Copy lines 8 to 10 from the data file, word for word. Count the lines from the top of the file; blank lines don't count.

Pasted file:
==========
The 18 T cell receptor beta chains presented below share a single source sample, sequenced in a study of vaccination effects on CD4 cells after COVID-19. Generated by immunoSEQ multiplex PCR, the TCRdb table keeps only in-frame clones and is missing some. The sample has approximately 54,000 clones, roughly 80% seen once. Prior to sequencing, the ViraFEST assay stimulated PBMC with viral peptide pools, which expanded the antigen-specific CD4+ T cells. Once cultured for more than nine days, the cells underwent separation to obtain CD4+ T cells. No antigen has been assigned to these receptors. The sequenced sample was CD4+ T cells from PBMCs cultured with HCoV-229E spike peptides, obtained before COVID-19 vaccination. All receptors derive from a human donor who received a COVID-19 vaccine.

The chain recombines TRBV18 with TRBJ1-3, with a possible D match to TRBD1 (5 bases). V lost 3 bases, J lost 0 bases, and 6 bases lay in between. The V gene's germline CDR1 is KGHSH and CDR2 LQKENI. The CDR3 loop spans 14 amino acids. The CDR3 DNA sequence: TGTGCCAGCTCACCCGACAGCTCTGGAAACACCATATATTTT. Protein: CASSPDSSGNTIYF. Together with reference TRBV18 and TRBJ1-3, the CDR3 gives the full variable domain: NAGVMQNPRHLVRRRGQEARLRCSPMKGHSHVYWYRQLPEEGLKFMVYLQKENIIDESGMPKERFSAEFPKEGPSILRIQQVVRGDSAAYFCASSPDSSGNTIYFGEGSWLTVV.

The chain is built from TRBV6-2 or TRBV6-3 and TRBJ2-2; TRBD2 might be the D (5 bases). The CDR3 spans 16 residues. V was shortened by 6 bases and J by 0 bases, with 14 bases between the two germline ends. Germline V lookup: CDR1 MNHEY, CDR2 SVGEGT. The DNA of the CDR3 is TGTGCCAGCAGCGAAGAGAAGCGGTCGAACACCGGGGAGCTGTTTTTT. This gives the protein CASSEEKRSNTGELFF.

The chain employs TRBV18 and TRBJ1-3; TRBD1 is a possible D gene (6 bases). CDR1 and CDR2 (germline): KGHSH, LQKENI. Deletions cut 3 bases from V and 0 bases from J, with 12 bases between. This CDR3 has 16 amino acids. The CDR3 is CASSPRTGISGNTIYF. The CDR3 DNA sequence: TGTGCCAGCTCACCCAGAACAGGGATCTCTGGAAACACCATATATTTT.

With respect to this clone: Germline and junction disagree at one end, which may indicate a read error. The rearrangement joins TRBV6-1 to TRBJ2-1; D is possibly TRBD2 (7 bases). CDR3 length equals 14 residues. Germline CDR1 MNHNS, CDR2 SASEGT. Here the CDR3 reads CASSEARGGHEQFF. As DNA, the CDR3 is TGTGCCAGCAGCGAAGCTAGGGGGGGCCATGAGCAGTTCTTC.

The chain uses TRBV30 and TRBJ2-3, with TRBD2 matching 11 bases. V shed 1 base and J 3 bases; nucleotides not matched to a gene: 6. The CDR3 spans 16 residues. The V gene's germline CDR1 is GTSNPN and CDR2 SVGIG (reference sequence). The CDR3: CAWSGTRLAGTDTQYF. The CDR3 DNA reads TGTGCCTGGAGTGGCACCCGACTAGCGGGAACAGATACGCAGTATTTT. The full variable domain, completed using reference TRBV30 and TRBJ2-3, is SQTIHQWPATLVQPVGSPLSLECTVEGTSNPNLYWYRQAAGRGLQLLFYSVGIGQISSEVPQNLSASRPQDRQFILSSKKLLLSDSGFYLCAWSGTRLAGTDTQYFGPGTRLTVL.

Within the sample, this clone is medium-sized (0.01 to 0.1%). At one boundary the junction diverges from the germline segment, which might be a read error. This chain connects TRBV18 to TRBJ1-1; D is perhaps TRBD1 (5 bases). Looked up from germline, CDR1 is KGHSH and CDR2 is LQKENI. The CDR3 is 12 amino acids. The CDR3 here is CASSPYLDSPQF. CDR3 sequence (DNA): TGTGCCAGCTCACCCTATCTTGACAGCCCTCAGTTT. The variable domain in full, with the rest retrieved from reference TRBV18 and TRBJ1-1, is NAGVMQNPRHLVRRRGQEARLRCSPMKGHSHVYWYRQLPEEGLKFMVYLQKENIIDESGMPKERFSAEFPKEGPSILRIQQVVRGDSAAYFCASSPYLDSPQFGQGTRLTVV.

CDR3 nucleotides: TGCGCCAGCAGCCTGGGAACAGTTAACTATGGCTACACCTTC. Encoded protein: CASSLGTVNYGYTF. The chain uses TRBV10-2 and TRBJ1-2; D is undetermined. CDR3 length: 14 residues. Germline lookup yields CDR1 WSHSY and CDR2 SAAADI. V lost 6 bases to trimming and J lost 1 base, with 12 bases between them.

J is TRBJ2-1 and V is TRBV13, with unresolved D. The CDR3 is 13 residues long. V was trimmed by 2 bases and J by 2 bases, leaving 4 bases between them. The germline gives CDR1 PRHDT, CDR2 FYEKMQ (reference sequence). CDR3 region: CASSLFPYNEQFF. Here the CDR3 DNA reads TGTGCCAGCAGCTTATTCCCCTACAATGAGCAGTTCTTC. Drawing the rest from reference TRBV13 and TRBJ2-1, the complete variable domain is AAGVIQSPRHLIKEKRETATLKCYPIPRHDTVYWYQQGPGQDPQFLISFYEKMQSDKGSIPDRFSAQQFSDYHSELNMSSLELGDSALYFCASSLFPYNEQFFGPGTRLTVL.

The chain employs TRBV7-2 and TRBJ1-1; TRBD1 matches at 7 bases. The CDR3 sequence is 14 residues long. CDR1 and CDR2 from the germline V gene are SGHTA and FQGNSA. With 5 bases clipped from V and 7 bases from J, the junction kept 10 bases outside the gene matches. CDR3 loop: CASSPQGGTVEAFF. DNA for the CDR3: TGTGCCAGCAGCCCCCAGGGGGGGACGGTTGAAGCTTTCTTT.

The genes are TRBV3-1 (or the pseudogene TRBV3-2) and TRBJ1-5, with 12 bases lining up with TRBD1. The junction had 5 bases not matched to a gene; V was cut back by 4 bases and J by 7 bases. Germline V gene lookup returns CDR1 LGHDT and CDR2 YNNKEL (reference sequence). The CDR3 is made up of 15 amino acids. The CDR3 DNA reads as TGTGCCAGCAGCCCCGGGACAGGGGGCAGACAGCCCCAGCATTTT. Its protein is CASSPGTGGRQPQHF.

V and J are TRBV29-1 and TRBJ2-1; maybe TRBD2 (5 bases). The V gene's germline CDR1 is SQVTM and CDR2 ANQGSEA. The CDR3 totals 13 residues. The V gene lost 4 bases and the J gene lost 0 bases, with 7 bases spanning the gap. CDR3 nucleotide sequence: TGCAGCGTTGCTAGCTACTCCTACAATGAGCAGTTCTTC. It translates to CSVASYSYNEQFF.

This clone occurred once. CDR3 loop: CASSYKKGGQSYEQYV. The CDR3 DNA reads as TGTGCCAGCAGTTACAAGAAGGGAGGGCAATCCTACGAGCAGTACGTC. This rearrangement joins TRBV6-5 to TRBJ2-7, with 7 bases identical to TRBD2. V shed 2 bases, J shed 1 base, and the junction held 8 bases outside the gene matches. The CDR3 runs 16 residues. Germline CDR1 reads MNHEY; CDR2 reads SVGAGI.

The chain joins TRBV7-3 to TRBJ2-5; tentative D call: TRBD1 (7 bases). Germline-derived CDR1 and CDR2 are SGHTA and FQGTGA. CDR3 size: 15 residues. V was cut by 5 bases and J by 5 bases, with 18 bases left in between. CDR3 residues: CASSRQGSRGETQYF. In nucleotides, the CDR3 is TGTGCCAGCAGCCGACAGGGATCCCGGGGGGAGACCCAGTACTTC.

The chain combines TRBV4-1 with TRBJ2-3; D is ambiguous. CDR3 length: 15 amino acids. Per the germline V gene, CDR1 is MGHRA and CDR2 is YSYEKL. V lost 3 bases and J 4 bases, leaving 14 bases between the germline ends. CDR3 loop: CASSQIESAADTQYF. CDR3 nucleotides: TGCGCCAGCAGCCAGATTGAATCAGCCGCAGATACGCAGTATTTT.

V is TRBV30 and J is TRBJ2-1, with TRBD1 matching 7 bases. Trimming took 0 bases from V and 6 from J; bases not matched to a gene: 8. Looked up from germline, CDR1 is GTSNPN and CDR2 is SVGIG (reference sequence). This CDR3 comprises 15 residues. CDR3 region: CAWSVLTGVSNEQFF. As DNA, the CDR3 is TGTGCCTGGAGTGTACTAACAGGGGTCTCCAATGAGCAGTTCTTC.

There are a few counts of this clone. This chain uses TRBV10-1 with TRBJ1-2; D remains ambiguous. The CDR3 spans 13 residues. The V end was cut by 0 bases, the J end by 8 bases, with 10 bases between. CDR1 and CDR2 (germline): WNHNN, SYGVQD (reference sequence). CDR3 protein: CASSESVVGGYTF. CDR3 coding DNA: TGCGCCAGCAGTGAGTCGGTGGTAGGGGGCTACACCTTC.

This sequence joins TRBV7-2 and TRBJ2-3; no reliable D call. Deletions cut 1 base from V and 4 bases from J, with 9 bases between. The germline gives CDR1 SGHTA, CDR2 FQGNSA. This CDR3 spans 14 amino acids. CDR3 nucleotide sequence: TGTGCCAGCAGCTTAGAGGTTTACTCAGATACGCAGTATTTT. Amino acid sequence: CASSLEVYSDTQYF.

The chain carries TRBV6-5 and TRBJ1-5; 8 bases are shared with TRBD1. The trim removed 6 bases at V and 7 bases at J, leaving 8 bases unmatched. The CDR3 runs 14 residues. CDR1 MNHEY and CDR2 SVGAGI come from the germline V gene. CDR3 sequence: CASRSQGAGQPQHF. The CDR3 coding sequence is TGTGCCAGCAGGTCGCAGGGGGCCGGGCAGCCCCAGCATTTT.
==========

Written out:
CDR3 nucleotides: TGCGCCAGCAGCCTGGGAACAGTTAACTATGGCTACACCTTC. Encoded protein: CASSLGTVNYGYTF. The chain uses TRBV10-2 and TRBJ1-2; D is undetermined. CDR3 length: 14 residues. Germline lookup yields CDR1 WSHSY and CDR2 SAAADI. V lost 6 bases to trimming and J lost 1 base, with 12 bases between them.

J is TRBJ2-1 and V is TRBV13, with unresolved D. The CDR3 is 13 residues long. V was trimmed by 2 bases and J by 2 bases, leaving 4 bases between them. The germline gives CDR1 PRHDT, CDR2 FYEKMQ (reference sequence). CDR3 region: CASSLFPYNEQFF. Here the CDR3 DNA reads TGTGCCAGCAGCTTATTCCCCTACAATGAGCAGTTCTTC. Drawing the rest from reference TRBV13 and TRBJ2-1, the complete variable domain is AAGVIQSPRHLIKEKRETATLKCYPIPRHDTVYWYQQGPGQDPQFLISFYEKMQSDKGSIPDRFSAQQFSDYHSELNMSSLELGDSALYFCASSLFPYNEQFFGPGTRLTVL.

The chain employs TRBV7-2 and TRBJ1-1; TRBD1 matches at 7 bases. The CDR3 sequence is 14 residues long. CDR1 and CDR2 from the germline V gene are SGHTA and FQGNSA. With 5 bases clipped from V and 7 bases from J, the junction kept 10 bases outside the gene matches. CDR3 loop: CASSPQGGTVEAFF. DNA for the CDR3: TGTGCCAGCAGCCCCCAGGGGGGGACGGTTGAAGCTTTCTTT.